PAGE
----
The ENT is as follows: a pre-written essay using the philosophy of ethical nihilism to argue that neither presented stance is preferable to the other. Note that this will apply regardless of the prompt; it does away with the element of surprise that caught our imaginary child so woefully off guard. The ENT user needs only to memorize the essay (or its general pattern) and regurgitate it on ACT day. The ENT is to be precisely constructed by someone with direct access to the ACT rubric, so as to align the template perfectly with the standards for a perfect score. Since the ENT is being compiled prior to test day, it can benefit from the input of multiple people who possess specific knowledge about the structure of the test. (At last, a useful function for ACT tutors!) Furthermore, the test taker will be prepared to shock the graders with an immense repertoire of extremely relevant quotes and statistics (added to the ENT in advance with the aid of the internet).

The ENT is to be complete except for a few slots where the test-taker must define or reiterate the specific dichotomy of opposing viewpoints. This is so that an essay on, for instance, the merit of year-round schooling, will not launch immediately into the work of Nietzsche without ever mentioning year-round schooling. Placed with optimal frequency, I believe that the slots, even if filled in mechanically, will give the impression of fluidity and harmony that the essay requires.

The ENT system does not violate the rules of the ACT. Recall the quote at the beginning of this post, which I extracted directly from the offical ACT website.

Quote:You are asked to respond to a question about your position on the issue described in the writing prompt. In doing so, you may adopt one or the other of the perspectives described in the prompt, or you may present a different point of view on the issue.


We see that the ACT is careful to make an exception for viewpoints which stand outside of the usual two. They don't want to alienate minority stances that might void the given ones (e.g. you advocate neither year-round nor traditional schooling, because you find the entire concept of compulsory education immoral). Ethical nihilism is special in that it can void any moral dilemma the assessment designers can ever conceive of.

Quote:Your score will not be affected by the point of view you take on the issue.

I am convinced that this final sentence is an attempt by the ACT staff to allow people to defend their actual opinions, feigning ignorance of the first lesson of any ACT tutor: "Defend the easier side." But the ENT will punish them for playing dumb. It is this very clause that allows the ENT dominion over all topics. It nowhere disallows ethical nihilism. On the contrary, it protects it.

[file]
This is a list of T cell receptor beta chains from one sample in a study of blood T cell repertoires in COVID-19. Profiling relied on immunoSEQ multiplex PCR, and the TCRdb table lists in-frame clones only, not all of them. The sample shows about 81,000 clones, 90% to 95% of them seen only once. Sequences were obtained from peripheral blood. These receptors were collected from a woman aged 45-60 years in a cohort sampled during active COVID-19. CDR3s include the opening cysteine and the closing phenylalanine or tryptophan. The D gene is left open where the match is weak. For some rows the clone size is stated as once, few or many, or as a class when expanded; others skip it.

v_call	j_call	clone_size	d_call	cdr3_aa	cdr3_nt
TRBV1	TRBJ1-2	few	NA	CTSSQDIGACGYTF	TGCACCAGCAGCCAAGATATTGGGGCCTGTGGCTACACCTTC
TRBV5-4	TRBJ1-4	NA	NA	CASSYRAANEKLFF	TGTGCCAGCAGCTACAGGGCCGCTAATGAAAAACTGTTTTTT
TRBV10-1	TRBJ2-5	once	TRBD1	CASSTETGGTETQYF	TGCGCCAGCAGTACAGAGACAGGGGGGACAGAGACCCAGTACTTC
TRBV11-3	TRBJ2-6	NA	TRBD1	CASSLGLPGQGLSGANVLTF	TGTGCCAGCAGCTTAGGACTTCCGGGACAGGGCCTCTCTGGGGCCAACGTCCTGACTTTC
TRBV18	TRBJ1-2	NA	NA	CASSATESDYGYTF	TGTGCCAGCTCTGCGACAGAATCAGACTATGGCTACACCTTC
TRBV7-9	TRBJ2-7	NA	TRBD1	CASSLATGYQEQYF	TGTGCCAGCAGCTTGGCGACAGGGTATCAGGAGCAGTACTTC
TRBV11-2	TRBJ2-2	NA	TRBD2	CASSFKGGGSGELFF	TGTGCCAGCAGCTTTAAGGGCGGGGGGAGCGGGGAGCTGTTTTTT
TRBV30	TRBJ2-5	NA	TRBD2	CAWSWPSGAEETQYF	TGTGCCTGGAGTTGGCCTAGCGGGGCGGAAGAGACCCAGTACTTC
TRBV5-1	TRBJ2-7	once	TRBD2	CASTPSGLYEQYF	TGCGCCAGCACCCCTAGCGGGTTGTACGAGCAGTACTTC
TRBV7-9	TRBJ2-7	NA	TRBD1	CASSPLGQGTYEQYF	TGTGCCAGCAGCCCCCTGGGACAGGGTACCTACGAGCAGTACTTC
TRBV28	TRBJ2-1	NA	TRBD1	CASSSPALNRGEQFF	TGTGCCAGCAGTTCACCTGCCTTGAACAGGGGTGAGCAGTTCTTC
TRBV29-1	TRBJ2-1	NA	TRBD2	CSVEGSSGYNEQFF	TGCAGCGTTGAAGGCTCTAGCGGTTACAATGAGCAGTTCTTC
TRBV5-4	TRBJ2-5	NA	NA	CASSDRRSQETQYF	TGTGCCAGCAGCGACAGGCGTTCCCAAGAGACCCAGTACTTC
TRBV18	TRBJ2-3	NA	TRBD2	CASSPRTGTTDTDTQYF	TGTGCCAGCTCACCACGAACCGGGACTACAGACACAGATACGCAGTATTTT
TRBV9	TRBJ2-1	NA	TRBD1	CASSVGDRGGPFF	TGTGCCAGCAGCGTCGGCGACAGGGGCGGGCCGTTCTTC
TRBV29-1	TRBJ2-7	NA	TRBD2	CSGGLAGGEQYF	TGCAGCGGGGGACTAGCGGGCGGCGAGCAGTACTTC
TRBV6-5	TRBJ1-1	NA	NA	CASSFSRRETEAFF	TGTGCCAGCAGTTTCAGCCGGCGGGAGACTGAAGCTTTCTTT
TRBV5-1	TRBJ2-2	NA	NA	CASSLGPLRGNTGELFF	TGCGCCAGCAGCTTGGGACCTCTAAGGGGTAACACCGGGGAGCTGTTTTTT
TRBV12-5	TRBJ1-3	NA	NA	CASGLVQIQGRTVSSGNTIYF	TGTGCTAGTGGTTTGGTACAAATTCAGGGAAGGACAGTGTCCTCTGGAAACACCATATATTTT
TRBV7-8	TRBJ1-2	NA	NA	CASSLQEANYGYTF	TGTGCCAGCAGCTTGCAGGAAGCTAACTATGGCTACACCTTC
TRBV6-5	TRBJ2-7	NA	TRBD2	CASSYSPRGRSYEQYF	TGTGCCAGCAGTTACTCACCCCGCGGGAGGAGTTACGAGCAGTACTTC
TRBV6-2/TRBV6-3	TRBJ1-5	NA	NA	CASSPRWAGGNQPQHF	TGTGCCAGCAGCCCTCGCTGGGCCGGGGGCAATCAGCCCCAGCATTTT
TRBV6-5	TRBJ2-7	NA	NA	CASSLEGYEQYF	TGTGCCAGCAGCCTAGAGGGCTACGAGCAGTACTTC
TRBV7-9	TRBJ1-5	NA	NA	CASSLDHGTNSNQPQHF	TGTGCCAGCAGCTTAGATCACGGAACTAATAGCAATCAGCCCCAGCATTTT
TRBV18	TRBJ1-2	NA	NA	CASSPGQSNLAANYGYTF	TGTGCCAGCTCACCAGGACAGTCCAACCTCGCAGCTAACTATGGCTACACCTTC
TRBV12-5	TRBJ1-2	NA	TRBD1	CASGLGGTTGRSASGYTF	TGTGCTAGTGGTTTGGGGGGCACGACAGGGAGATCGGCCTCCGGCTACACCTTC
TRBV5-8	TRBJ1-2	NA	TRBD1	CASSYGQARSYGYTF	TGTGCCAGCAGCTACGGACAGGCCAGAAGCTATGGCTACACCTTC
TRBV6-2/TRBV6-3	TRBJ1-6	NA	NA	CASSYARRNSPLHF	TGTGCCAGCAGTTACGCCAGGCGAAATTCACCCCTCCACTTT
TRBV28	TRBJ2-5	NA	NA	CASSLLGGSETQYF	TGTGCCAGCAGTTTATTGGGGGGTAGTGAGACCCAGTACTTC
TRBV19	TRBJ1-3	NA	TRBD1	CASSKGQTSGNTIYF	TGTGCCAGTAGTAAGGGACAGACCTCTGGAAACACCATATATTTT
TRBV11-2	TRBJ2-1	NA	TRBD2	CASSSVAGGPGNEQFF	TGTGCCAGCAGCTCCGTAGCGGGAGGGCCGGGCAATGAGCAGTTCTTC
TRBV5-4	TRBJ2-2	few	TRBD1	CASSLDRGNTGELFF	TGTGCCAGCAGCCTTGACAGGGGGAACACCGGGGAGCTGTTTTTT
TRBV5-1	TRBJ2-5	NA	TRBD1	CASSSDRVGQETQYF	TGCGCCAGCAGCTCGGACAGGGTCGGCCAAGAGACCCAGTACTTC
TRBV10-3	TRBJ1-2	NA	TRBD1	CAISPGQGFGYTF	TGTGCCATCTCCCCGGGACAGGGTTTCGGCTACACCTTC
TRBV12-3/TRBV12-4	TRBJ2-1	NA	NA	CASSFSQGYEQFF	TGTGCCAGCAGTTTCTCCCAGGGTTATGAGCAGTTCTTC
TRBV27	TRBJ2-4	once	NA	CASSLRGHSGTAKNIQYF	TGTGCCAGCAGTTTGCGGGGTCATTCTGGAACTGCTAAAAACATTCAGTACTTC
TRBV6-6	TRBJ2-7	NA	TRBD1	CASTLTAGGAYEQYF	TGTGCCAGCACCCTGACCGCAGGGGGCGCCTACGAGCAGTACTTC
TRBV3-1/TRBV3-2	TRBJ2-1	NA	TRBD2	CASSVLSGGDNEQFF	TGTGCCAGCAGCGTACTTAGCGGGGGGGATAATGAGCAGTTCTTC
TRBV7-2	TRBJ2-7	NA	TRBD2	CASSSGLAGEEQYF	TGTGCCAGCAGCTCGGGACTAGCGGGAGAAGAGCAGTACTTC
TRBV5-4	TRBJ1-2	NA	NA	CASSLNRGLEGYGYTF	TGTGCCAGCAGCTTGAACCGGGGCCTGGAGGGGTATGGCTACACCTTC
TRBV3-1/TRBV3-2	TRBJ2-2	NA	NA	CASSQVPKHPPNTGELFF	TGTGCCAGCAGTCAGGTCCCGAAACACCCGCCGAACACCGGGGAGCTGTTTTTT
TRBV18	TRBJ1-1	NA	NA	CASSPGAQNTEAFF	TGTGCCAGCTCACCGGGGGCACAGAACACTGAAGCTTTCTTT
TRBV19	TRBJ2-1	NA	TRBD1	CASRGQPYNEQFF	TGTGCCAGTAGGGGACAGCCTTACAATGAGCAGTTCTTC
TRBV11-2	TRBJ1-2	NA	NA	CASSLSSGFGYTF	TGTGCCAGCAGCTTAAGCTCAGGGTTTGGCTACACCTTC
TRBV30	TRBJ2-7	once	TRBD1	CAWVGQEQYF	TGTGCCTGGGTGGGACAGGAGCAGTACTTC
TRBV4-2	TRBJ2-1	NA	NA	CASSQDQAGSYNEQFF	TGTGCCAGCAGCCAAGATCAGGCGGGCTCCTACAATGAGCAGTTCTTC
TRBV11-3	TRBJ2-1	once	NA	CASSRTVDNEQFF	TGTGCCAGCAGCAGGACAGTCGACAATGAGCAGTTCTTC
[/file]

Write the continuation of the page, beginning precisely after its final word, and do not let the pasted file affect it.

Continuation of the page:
(This post was last modified: 03-02-2015 10:45 PM by Aureate.)
03-02-2015 04:54 PM
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Ky Offline
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Post: #2
A Loophole in the ACT Writing?

An insightful proposal, though I do notice two major flaws.

One problem lies in the regurgitation of the pre-prepared speech; students who are better at rote memorization (itself an unspoken core tenet of academic success) will be substantially more successful at this than students who are not. For instance, my recollection during high school was not terrible, but I highly doubt I would have been able to recall an entire speech, statistics and everything, at the time of the test.

The other is that those who grade the ACT may contest the validity of the essay, for various reasons: They could claim that it largely ignores the prompt (despite any precautions to avoid this), or that the failure to represent an argument-specific view is not in the spirit of the test. What would the point be, then? At best, the use of this ENT would automatically fetch a high score... most likely, it would fail to do so... and the worst case scenario is that the rules of the ACT change to accommodate - rather, prevent - this unforeseen application of ethical nihilism.

Public Service Announcement: First world problems are still problems.
03-03-2015 04:34 AM